Pulpit Commentaries Verses Now He begins to reveal unto Daniel these things are going to transpire, as far as the future is concerned.

It turns out to be quite easy about one page of code for the main idea and two pages for embellishments using two ideas: Sudoku Notation and Preliminary Notions First we have to agree on some notation.

A Sudoku puzzle is a grid of 81 squares; the majority of enthusiasts label the columnsthe rows A-I, and call a collection of nine squares column, row, or box a unit and the squares that share a unit the peers.

A puzzle leaves some squares blank and fills others with digits, and the whole idea is: A puzzle is solved if the squares in each unit are filled with a permutation of the digits 1 to 9. That is, no digit can appear twice in a unit, and every digit must appear once.

This implies that each square must have a different value from any of its peers. Here are the names of the squares, a typical puzzle, and the solution to the puzzle: For example, here are the units and peers for the square C2: So read this assignment statement as "units is a dictionary where each square maps to the list of units that contain the square".

Similarly, read the next assignment statement as "peers is a dictionary where each square s maps to the set of squares formed by the union of the squares in the units of s, but not s itself". It can't hurt to throw in some tests they all pass: Actually we need two representations: First, a textual format used to specify the initial state of a puzzle; we will reserve the name grid for this.

Second, an internal representation of any state of a puzzle, partially solved or complete; this we will call a values collection because it will give all the remaining possible values for each square.

For the textual format grid we'll allow a string of characters with indicating a digit, and a 0 or period specifying an empty square.

All other characters are ignored including spaces, newlines, dashes, and bars. So each of the following three grid strings represent the same puzzle: One might think that a 9 x 9 array would be the obvious data structure. But squares have names like 'A1', not 0,0. Therefore, values will be a dict with squares as keys.

The value of each key will be the possible digits for that square: This collection of digits could be represented by a Python set or list, but I chose instead to use a string of digits we'll see why later.

Here is the code to parse a grid into a values dict: Those with experience solving Sudoku puzzles know that there are two important strategies that we can use to make progress towards filling in all the squares: These updates to A2 may in turn cause further updates to its peers, and the peers of those peers, and so on.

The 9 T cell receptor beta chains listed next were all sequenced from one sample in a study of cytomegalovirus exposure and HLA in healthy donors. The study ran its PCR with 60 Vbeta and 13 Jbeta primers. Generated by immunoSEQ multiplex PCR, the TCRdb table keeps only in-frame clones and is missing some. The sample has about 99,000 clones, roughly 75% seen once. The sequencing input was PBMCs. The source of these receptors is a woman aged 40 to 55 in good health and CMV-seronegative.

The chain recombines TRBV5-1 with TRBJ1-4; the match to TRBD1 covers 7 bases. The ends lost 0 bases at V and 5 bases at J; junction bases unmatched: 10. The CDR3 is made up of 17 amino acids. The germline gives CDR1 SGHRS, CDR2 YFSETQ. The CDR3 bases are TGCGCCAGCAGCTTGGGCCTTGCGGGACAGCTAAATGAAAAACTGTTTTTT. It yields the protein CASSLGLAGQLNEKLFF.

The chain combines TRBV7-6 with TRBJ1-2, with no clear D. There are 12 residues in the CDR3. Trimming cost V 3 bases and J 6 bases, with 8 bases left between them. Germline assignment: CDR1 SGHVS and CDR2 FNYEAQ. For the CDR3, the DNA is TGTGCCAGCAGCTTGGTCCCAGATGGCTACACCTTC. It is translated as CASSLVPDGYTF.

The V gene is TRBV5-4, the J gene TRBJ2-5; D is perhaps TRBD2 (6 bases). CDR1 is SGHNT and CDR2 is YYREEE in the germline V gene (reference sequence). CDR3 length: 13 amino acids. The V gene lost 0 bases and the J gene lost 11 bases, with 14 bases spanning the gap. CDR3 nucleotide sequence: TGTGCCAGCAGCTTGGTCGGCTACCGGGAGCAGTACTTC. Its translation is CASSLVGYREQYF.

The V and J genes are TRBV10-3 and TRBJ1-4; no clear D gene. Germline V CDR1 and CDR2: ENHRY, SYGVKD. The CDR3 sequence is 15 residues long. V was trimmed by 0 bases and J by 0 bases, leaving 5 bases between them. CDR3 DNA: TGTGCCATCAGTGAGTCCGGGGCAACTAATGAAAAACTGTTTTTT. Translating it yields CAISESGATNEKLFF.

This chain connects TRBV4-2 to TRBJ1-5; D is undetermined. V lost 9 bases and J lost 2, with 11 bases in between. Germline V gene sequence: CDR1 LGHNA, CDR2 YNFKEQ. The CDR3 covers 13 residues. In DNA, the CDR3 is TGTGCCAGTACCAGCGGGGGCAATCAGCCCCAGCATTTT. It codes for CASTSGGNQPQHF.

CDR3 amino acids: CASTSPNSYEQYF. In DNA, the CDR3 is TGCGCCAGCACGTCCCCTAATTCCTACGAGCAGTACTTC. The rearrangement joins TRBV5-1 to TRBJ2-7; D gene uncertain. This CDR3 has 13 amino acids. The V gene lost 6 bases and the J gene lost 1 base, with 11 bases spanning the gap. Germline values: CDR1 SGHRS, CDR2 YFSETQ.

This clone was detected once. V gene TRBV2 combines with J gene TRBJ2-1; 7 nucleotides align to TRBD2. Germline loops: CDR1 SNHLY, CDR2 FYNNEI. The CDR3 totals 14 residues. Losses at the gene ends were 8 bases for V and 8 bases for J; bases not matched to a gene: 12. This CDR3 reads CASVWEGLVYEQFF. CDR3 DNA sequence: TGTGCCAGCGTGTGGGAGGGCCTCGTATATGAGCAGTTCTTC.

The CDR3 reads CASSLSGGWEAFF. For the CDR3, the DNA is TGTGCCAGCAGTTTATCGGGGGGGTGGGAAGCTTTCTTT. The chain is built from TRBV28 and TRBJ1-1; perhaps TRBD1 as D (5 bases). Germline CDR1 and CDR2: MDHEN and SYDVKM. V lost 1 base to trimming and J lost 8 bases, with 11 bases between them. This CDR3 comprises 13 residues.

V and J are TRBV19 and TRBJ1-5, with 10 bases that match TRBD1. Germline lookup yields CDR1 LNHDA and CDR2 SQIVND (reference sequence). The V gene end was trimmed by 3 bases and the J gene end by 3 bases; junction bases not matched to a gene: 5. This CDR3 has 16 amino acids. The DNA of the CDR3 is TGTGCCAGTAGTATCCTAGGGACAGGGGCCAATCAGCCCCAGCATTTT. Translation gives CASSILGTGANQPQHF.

This process is called constraint propagation. The function assign values, s, d will return the updated values including the updates from constraint propagationbut if there is a contradiction--if the assignment cannot be made consistently--then assign returns False.

For example, if a grid starts with the digits ' It turns out that the fundamental operation is not assigning a value, but rather eliminating one of the possible values for a square, which we implement with eliminate values, s, d. Once we have eliminate, then assign values, s, d can be defined as "eliminate all the values from s except d".

Return values, except return False if a contradiction is detected. I picked the first example from a list of easy puzzles from the fine Project Euler Sudoku problem and tried it: Unfortunately, that will not always be the case.

Here is the first example from a list of hard puzzles: We could try to code more sophisticated strategies. For example, the naked twins strategy looks for two squares in the same unit that both have the same two possible digits.

Coding up strategies like this is a possible route, but would require hundreds of lines of code there are dozens of these strategiesand we'd never be sure if we could solve every puzzle.

Search The other route is to search for a solution:A set of four complete Maths 11+ exam papers with answers.

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0 items. The 11+ examination is used to select students for Year 7 entry into schools across the country. We 5/5(31). Professional chemists will be m ore precise and say that fluorine is the most “electronegative” element, meaning that it is the most aggressive electron “thief,” because the alkali metals are the most “electropositive” elements, meaning their affinity to “give away” an electron, and electronegativity and electropositivity are not easy to compare, as far as “reactivity” goes.

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